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An installment of Newton's diary as it originally appeared in the newspaper
"Over There For Uncle Sam"

The following stories are from the diary of a soldier named Willard Newton. He served with the Hornets' Nest Riflemen and the 105th Engineers of North Carolina during World War I. His diary appeared as a series entitled "Over There For Uncle Sam" in The Charlotte Observer in 1920. Reprinted with permission from The Charlotte Observer. Copyright The Charlotte Observer.

*** Please note, the chapters are reprinted without corrections. Typographical errors and inconsistent spelling have been retained from the original. ***


Company F of the 105th Engineers, 30th division, had as its nucleus the famous "Hornets' Nest Rifleman." With the traditions and record of that old organization back of it, it was bound to make a good record for itself in the great war, and so it was with confidence that the men and officers set out to perfect themselves in the training for their duties as engineers. That this confidence was not misplaced is testified to by their glorious achievements under most trying circumstances.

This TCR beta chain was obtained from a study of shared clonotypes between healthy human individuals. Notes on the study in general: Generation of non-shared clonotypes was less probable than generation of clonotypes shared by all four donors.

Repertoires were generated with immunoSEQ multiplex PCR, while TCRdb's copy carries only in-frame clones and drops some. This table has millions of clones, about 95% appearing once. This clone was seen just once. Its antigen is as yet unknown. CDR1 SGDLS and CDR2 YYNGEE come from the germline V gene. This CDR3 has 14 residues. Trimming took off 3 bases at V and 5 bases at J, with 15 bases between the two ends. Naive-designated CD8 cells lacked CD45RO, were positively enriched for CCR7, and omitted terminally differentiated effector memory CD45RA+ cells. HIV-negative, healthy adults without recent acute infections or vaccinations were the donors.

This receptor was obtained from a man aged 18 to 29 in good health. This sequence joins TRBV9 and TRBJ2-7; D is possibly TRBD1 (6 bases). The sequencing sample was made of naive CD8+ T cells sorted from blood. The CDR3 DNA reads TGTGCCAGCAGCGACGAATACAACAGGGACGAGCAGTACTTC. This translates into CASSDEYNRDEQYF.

The diary of Company F, written by Private Newton is a human document of the greatest value. Giving in detail as it does the daily trials, difficulties, and at times pleasures through which he passed, it at the same time paints a typical picture of the lives of the thousands of soldiers serving in combat units. Many of the movements which to him seemed mysterious or unnecessary were dictated by the exigencies of the occasion, or by orders from higher authority upon information not available to all. The author's naive expressions concerning many of his experiences will be a source of continual delight to his readers.

Private Newton served as a runner during the fighting on the Somme, and he performed well the dangerous and fatiguing duties imposed upon him. That, however, is a commendation which applies to the whole of Company F, and it is with much pleasure that I seize the opportunity to express my admiration and affection for the men whom I had the good fortune and honor to command.

Theodore E. Seelye

Major Engineers, U. S. Army


Charlotte Observer, 8/22/1922